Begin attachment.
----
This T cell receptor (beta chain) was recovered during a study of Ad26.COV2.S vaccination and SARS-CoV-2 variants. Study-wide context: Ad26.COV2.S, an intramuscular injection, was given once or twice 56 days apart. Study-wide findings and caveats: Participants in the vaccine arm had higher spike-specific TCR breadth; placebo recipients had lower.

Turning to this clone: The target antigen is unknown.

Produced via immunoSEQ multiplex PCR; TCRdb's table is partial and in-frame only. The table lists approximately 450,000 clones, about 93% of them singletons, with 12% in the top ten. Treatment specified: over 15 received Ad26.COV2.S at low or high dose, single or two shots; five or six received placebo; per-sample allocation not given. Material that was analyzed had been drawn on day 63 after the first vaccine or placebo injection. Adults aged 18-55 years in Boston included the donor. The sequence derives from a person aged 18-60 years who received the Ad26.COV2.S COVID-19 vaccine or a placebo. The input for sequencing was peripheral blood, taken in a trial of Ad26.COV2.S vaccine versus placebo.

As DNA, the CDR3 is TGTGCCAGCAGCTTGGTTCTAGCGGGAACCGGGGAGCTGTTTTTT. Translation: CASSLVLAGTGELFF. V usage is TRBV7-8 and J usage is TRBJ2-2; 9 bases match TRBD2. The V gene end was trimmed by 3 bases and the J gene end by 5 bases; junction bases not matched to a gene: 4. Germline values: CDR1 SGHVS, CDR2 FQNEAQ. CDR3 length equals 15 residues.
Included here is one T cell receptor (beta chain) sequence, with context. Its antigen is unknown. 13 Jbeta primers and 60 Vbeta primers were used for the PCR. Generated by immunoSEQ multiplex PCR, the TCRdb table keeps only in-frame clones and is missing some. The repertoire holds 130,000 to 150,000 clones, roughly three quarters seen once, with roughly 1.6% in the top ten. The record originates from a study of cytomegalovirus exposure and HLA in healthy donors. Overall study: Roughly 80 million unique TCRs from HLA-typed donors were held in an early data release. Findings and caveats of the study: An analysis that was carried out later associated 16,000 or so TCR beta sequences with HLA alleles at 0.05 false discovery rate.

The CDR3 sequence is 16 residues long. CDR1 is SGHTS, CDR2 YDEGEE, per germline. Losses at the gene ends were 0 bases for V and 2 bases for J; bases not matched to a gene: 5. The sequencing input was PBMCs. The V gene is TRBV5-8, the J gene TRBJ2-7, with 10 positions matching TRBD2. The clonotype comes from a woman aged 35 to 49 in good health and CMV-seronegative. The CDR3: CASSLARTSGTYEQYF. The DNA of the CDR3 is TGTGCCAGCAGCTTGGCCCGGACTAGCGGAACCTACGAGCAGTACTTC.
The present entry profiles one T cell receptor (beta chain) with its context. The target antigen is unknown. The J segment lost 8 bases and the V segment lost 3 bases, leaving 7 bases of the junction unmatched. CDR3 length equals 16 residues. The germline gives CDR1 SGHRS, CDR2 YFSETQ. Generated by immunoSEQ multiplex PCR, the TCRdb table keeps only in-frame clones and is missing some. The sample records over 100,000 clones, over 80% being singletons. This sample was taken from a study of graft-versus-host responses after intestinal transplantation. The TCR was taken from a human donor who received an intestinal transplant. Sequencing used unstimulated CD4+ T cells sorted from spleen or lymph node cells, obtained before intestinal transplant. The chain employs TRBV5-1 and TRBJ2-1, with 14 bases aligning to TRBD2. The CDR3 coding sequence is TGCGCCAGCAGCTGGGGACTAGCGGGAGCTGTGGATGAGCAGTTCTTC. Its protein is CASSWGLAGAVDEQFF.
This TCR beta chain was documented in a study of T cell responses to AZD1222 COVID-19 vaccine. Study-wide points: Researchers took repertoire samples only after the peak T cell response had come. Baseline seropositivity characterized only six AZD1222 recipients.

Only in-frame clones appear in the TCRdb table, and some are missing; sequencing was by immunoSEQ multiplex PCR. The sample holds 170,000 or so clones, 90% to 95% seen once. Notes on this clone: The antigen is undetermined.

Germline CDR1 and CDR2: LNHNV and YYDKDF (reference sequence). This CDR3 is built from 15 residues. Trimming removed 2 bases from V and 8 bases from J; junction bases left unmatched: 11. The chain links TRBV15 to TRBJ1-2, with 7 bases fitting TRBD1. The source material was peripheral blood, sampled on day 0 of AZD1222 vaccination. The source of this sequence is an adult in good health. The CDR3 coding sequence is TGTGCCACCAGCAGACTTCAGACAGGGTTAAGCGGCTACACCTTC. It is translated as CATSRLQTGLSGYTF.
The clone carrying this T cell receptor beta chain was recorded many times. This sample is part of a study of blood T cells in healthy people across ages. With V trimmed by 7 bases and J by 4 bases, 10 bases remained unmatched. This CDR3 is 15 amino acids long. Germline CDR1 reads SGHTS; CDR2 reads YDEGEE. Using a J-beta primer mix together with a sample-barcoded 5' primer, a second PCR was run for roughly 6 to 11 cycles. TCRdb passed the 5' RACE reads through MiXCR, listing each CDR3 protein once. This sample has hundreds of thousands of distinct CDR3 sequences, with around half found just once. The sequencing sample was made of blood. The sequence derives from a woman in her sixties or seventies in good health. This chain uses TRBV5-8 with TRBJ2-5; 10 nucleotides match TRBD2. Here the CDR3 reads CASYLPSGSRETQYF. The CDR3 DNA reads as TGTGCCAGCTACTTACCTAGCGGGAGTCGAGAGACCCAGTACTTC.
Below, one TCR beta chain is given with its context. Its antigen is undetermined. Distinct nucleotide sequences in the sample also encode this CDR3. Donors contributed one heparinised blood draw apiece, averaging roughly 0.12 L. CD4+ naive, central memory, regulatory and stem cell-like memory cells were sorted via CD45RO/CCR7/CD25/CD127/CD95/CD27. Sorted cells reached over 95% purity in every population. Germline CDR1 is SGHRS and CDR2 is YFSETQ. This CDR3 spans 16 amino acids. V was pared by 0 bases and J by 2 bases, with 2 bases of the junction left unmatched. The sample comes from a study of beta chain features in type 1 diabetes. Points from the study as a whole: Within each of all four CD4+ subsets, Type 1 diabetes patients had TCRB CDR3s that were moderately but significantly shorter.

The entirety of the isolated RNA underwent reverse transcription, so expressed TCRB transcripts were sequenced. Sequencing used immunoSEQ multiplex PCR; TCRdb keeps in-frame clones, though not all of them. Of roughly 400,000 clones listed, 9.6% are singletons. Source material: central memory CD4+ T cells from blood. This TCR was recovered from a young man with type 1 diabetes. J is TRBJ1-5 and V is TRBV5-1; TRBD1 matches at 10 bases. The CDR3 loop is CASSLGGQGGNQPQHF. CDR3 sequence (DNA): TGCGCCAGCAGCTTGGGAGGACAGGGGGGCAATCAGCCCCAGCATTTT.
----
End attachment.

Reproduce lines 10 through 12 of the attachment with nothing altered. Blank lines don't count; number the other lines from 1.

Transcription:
Germline CDR1 and CDR2: LNHNV and YYDKDF (reference sequence). This CDR3 is built from 15 residues. Trimming removed 2 bases from V and 8 bases from J; junction bases left unmatched: 11. The chain links TRBV15 to TRBJ1-2, with 7 bases fitting TRBD1. The source material was peripheral blood, sampled on day 0 of AZD1222 vaccination. The source of this sequence is an adult in good health. The CDR3 coding sequence is TGTGCCACCAGCAGACTTCAGACAGGGTTAAGCGGCTACACCTTC. It is translated as CATSRLQTGLSGYTF.
The clone carrying this T cell receptor beta chain was recorded many times. This sample is part of a study of blood T cells in healthy people across ages. With V trimmed by 7 bases and J by 4 bases, 10 bases remained unmatched. This CDR3 is 15 amino acids long. Germline CDR1 reads SGHTS; CDR2 reads YDEGEE. Using a J-beta primer mix together with a sample-barcoded 5' primer, a second PCR was run for roughly 6 to 11 cycles. TCRdb passed the 5' RACE reads through MiXCR, listing each CDR3 protein once. This sample has hundreds of thousands of distinct CDR3 sequences, with around half found just once. The sequencing sample was made of blood. The sequence derives from a woman in her sixties or seventies in good health. This chain uses TRBV5-8 with TRBJ2-5; 10 nucleotides match TRBD2. Here the CDR3 reads CASYLPSGSRETQYF. The CDR3 DNA reads as TGTGCCAGCTACTTACCTAGCGGGAGTCGAGAGACCCAGTACTTC.
Below, one TCR beta chain is given with its context. Its antigen is undetermined. Distinct nucleotide sequences in the sample also encode this CDR3. Donors contributed one heparinised blood draw apiece, averaging roughly 0.12 L. CD4+ naive, central memory, regulatory and stem cell-like memory cells were sorted via CD45RO/CCR7/CD25/CD127/CD95/CD27. Sorted cells reached over 95% purity in every population. Germline CDR1 is SGHRS and CDR2 is YFSETQ. This CDR3 spans 16 amino acids. V was pared by 0 bases and J by 2 bases, with 2 bases of the junction left unmatched. The sample comes from a study of beta chain features in type 1 diabetes. Points from the study as a whole: Within each of all four CD4+ subsets, Type 1 diabetes patients had TCRB CDR3s that were moderately but significantly shorter.